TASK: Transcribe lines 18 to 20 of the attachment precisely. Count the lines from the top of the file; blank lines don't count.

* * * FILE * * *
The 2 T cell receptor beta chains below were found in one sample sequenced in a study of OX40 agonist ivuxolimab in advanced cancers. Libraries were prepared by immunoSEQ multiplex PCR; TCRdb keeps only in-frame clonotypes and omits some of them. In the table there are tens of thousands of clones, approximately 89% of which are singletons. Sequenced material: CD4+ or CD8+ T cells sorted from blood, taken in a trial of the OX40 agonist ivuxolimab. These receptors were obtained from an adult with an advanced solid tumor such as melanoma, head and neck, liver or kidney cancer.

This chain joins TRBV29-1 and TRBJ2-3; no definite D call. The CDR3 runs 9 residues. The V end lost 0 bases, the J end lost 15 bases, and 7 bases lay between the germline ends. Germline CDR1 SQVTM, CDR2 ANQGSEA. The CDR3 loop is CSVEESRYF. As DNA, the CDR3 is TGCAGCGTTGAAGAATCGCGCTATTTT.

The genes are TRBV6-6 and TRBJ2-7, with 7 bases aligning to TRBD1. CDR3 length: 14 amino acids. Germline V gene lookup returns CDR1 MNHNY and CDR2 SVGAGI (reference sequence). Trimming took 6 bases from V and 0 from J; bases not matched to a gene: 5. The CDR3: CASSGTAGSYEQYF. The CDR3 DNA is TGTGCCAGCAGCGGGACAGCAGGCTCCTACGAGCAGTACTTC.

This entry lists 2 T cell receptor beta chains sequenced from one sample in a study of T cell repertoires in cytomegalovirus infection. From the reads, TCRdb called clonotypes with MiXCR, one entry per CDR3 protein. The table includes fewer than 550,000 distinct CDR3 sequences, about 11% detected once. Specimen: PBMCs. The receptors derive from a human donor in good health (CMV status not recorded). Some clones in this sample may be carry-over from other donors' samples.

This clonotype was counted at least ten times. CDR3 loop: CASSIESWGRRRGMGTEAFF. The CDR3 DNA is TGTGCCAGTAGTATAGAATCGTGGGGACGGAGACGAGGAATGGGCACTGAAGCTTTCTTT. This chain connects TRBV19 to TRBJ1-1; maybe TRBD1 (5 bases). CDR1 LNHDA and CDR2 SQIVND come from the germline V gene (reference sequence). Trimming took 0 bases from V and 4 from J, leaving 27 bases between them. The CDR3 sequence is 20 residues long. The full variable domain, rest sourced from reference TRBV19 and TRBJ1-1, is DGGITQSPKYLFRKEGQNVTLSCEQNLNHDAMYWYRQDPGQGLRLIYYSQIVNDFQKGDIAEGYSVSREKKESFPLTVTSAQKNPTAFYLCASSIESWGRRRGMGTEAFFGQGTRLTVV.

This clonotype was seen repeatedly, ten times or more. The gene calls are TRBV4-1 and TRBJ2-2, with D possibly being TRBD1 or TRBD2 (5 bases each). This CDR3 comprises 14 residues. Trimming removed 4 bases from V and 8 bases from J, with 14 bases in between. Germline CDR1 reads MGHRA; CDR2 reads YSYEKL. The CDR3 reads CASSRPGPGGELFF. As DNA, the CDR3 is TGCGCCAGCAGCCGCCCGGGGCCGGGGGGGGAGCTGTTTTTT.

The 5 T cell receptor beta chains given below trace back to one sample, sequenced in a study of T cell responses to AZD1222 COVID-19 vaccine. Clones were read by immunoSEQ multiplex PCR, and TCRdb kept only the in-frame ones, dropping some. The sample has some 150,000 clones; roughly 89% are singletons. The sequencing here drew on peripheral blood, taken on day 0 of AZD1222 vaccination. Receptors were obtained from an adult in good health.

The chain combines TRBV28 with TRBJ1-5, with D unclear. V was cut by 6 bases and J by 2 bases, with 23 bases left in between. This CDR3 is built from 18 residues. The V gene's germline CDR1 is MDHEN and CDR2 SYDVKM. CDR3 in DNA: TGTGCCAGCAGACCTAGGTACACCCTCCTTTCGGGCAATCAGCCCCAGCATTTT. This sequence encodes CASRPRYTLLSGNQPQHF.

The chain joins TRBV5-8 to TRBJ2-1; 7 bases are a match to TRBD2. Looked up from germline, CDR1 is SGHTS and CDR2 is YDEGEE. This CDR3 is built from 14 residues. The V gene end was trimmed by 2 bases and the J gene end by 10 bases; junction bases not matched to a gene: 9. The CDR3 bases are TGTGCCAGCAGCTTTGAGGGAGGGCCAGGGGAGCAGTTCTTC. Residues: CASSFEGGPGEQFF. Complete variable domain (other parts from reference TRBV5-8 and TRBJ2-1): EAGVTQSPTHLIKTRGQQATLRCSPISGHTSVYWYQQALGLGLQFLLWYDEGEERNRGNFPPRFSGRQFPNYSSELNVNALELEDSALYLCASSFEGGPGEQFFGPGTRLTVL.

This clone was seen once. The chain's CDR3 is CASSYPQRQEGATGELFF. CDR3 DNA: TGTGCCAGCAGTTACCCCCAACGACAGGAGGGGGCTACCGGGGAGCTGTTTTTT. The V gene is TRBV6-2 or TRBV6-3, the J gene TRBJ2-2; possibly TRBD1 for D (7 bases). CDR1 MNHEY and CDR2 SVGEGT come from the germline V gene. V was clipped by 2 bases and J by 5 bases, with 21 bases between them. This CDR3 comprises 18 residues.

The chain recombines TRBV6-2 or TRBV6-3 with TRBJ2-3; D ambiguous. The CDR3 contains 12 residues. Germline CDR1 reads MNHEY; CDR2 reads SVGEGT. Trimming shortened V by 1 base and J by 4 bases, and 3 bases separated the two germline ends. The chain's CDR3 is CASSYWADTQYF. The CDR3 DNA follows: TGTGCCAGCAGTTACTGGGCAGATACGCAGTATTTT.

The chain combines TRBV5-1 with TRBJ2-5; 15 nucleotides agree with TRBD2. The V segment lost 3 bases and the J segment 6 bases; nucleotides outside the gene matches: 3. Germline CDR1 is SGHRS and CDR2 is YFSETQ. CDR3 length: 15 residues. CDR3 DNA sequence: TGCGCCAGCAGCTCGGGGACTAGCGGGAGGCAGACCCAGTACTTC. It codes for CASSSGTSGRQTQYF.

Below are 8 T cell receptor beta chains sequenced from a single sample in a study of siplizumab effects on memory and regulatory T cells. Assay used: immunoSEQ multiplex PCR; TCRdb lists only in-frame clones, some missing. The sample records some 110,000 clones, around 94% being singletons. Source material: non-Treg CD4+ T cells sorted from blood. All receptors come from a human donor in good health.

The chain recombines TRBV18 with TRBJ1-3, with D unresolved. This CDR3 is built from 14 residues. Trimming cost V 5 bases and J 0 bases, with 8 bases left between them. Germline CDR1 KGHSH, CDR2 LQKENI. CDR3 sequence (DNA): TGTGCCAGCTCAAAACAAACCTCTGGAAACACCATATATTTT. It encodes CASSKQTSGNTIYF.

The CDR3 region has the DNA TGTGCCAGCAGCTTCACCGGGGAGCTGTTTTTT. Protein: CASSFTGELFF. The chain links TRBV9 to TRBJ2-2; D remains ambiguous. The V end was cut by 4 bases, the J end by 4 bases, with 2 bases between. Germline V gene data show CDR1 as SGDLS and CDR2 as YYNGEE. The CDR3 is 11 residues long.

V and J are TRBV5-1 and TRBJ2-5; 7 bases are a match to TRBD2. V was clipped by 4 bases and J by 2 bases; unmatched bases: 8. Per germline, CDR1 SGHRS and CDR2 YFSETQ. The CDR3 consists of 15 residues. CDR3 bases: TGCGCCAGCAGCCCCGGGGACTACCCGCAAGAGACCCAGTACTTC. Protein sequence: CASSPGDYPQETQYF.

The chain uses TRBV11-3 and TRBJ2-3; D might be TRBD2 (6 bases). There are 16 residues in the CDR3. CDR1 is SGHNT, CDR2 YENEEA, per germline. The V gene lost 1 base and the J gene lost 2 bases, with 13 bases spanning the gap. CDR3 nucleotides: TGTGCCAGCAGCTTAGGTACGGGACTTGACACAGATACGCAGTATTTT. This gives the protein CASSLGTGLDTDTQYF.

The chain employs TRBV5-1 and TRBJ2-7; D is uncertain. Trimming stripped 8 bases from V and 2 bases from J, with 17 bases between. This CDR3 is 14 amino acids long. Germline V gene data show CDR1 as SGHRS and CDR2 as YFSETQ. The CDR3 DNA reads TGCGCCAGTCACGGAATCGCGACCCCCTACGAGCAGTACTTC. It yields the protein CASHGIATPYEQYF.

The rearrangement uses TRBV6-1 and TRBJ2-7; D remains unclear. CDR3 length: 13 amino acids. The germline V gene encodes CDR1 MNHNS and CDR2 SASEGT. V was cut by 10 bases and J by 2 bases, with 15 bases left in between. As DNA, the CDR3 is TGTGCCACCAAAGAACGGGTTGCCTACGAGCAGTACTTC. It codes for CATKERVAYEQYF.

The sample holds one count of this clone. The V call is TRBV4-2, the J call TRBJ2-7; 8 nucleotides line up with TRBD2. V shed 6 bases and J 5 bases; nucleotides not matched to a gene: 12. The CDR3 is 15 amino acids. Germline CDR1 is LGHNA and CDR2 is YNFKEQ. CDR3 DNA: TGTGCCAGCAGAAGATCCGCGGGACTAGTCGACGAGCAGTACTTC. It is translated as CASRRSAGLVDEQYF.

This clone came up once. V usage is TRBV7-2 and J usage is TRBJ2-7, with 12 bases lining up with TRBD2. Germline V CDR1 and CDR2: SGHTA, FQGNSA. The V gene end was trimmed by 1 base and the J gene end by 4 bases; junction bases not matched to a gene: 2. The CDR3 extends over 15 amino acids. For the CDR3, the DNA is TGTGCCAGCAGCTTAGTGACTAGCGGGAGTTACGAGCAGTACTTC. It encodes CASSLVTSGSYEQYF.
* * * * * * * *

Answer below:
The chain employs TRBV5-1 and TRBJ2-7; D is uncertain. Trimming stripped 8 bases from V and 2 bases from J, with 17 bases between. This CDR3 is 14 amino acids long. Germline V gene data show CDR1 as SGHRS and CDR2 as YFSETQ. The CDR3 DNA reads TGCGCCAGTCACGGAATCGCGACCCCCTACGAGCAGTACTTC. It yields the protein CASHGIATPYEQYF.

The rearrangement uses TRBV6-1 and TRBJ2-7; D remains unclear. CDR3 length: 13 amino acids. The germline V gene encodes CDR1 MNHNS and CDR2 SASEGT. V was cut by 10 bases and J by 2 bases, with 15 bases left in between. As DNA, the CDR3 is TGTGCCACCAAAGAACGGGTTGCCTACGAGCAGTACTTC. It codes for CATKERVAYEQYF.

The sample holds one count of this clone. The V call is TRBV4-2, the J call TRBJ2-7; 8 nucleotides line up with TRBD2. V shed 6 bases and J 5 bases; nucleotides not matched to a gene: 12. The CDR3 is 15 amino acids. Germline CDR1 is LGHNA and CDR2 is YNFKEQ. CDR3 DNA: TGTGCCAGCAGAAGATCCGCGGGACTAGTCGACGAGCAGTACTTC. It is translated as CASRRSAGLVDEQYF.